Mike Pompeo’s PAC Spent $42K on Copies of His Own Book and Now It’s a Bestseller

Pompeo’s memoir release is part of what looks like the beginnings of a likely presidential campaign.
Cameron Joseph
Washington, US
Michael Pompeo, former U.S. secretary of state, during the FAMiLY Leader summit in Des Moines, Iowa, U.S., on Friday, July 16, 2021. (Rachel Mummey/Bloomberg via Getty Images)

Mike Pompeo’s new memoir might not be flying off the bookshelves—but bulk orders from his political action committee on the day that it was released appear to have propelled it onto the New York Times bestseller list, anyways.

Champion American Values, a PAC promoting the former secretary of state and likely Republican presidential candidate, spent $42,000 on the bulk orders of the book on the day it was published, according to a Monday filing with the Federal Election Commission. The purchase was first reported by Forbes.


That was enough to get “Never Give An Inch: Fighting for the America I Love” on the New York Times hardcover nonfiction bestsellers list. It debuted at #3 and currently sits at #5.

It’s not clear from the filing how many books the PAC bought, but it’s retailing for $20.04 on Amazon. At that price, the PAC could have purchased roughly 2100 copies.

Pompeo’s memoir release is part of what looks like the beginnings of a likely presidential campaign. Pompeo has polled between 1 percent and 5 percent in recent national surveys of the likely GOP presidential field; his old boss, former President Donald Trump, has been in the lead with between 30 and 50 percent; Florida Gov. Ron DeSantis is the only other candidate who’s polling close to Trump, and the only other one cracking double digits.

The book isn’t exactly burning up other best-seller charts. It isn’t on Amazon’s top 100 bestselling books list, and sits at a respectable but unremarkable #21 on Amazon’s best sellers among politics and social sciences books. (For comparison, Bernie Sanders’ new book, which came out this week, is #2 on that list.)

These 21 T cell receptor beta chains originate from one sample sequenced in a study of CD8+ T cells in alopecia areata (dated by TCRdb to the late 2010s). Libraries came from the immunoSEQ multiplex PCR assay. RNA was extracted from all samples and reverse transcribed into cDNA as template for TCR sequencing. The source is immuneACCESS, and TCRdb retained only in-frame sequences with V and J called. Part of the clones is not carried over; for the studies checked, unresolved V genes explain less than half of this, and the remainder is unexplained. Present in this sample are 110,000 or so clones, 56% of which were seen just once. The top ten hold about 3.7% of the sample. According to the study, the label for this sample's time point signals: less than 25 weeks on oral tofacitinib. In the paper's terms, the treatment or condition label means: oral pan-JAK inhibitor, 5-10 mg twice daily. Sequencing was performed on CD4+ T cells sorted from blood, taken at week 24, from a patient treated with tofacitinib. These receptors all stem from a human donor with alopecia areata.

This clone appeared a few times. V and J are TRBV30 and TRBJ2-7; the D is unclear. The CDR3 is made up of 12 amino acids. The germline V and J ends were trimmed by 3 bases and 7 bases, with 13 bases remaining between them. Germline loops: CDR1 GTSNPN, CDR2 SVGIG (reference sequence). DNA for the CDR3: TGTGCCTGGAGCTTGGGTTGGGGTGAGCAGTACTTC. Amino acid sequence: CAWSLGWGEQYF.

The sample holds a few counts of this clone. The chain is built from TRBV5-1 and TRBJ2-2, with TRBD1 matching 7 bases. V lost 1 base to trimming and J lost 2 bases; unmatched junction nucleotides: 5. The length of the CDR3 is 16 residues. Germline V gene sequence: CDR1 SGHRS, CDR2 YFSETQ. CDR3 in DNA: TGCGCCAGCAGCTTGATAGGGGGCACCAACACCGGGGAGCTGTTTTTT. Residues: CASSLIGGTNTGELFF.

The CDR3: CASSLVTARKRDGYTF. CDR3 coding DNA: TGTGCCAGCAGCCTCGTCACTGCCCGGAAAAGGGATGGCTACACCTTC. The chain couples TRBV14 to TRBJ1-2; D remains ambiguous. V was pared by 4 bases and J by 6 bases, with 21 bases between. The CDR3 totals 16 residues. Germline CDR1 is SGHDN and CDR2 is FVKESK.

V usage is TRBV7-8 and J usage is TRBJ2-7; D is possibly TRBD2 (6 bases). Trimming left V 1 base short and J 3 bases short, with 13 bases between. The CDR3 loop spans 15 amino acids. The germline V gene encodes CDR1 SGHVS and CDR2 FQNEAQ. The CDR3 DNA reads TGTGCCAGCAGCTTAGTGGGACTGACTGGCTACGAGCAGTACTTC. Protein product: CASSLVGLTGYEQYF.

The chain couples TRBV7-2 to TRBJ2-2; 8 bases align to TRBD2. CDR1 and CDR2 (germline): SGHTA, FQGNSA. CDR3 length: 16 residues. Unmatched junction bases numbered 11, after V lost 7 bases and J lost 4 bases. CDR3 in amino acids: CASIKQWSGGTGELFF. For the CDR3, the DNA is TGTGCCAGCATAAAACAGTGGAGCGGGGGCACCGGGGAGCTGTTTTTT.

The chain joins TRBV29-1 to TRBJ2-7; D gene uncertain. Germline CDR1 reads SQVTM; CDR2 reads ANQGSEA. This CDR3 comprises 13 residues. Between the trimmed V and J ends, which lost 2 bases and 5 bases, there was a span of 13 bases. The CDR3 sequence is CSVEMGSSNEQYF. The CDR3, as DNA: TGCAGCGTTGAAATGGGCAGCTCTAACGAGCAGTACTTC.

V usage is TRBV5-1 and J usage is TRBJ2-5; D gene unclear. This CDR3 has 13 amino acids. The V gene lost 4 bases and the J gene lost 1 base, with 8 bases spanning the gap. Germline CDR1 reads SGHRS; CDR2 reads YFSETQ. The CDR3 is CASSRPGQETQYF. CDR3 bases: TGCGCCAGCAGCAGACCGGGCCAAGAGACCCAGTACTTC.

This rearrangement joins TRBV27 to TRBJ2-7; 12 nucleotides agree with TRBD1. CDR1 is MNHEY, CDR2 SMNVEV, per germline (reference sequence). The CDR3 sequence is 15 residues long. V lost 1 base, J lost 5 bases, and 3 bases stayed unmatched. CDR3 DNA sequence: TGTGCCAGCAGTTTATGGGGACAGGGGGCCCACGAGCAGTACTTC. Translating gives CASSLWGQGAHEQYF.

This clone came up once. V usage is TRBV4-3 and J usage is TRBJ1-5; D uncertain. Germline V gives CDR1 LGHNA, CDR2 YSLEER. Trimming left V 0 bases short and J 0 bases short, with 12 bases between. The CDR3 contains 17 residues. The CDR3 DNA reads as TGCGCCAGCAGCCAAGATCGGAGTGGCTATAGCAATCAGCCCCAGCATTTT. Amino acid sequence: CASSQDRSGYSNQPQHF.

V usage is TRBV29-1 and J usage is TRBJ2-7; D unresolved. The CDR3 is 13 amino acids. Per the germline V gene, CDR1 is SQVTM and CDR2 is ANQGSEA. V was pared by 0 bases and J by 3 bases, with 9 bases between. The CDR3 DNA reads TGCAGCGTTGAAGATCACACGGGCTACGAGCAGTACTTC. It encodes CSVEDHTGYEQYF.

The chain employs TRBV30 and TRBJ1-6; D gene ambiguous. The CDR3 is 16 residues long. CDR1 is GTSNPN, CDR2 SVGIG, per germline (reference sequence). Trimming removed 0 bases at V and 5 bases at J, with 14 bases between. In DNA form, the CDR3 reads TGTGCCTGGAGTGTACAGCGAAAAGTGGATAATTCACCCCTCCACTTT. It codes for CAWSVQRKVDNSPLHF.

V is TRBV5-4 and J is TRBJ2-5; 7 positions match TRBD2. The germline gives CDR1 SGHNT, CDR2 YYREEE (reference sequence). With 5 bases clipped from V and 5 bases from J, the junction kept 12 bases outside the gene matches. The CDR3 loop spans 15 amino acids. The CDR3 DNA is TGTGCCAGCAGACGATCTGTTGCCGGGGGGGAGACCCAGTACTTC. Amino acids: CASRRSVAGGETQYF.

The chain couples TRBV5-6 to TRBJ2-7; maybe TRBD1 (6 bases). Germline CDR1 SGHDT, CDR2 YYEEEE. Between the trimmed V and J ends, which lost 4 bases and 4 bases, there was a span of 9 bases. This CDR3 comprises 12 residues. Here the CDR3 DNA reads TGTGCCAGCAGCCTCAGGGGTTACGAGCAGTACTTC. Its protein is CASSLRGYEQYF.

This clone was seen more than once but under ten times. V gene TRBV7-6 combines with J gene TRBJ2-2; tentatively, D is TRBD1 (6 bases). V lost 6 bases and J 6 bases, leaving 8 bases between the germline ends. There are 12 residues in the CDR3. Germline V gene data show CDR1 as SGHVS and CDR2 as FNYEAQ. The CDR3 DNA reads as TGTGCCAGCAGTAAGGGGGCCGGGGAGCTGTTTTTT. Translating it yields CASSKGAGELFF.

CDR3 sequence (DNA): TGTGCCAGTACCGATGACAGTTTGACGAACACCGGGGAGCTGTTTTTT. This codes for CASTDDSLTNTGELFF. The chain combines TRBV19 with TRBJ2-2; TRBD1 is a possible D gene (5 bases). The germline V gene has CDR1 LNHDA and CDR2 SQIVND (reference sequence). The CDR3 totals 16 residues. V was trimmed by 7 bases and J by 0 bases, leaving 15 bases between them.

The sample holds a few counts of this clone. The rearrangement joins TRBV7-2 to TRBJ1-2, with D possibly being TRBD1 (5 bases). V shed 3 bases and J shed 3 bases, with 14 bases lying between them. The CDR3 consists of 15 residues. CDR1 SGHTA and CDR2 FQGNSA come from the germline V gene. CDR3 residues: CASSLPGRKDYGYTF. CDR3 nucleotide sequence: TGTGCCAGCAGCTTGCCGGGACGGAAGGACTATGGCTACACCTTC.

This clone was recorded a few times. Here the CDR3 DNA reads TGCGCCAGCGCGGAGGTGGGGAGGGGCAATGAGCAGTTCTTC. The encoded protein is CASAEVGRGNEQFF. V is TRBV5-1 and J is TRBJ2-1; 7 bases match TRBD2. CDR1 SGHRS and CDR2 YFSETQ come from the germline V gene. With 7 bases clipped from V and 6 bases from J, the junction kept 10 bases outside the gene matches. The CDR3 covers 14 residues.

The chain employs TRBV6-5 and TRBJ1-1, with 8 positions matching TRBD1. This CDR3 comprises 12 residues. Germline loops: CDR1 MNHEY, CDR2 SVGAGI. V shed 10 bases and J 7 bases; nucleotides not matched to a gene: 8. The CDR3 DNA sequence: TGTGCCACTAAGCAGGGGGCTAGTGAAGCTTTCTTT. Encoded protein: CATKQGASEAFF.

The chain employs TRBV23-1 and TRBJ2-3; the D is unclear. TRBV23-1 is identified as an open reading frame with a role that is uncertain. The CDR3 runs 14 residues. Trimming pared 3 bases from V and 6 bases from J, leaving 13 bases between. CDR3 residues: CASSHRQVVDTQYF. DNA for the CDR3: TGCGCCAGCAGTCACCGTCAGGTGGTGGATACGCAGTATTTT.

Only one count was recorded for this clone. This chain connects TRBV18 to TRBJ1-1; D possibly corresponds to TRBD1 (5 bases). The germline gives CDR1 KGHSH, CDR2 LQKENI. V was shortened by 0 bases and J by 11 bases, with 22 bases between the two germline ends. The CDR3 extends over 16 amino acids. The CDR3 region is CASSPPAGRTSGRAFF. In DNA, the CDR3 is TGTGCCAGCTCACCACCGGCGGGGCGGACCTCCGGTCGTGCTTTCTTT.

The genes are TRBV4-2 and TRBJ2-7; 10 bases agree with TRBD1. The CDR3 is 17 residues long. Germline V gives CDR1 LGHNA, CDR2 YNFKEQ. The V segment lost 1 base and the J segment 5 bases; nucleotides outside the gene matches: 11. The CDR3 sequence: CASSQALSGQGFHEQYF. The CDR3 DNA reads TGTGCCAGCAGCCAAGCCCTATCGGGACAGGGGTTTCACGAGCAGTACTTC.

The PAC’s move to juice book sales is legal, since Pompeo is not a declared candidate. And it’s a relatively common practice for politicians. Some PACs buy books so they can give them away in exchange for larger donations or to help spread a candidate’s message, a totally above-board political strategy, while others simply help politicians help boost book sales. It’s unclear which is happening here.


The former strategy is commonplace in Trumpworld: In 2016, Trump’s campaign spent $55,000 on his book “Crippled America: How to Make America Great Again,” a move that may have broken campaign finance law because he was a declared candidate at the time. One of Trump’s PACs spent $158,000 on books just weeks after Trump’s son-in-law Jared Kushner released his own book late last year, and the Republican National Committee spent $300,000 on Donald Trump Jr.’s book in 2020, helping put it on the bestseller lists. 

Other Republicans have made similar moves. The National Republican Congressional Committee dropped $400,000 on bulk purchases of Texas Republican Rep. Dan Crenshaw’s 2021 memoir, helping it achieve best-seller status, and Texas Republican Sen. Ted Cruz’s PAC spent more than $150,000 on his book in 2020. In 2009, Sarah Palin’s PAC spent $63,000 on copies of her book.

This isn’t the first time that Pompeo’s PAC has helped him sell his book. The PAC paid for a glossy ad in a booklet given out at the Iowa GOP’s legislative breakfast in early January.

That ad featured a pull quote from Pompeo himself. “My new book reads like a thriller with stories from my heart,” Pompeo declared.

And the PAC is spending money on Facebook ads to promote the book—using his spot on the Times bestseller list as a reason to buy the memoir. “Even the New York Times admits that my new book is a must-read!” Pompeo says in a Facebook ad paid for by the PAC.

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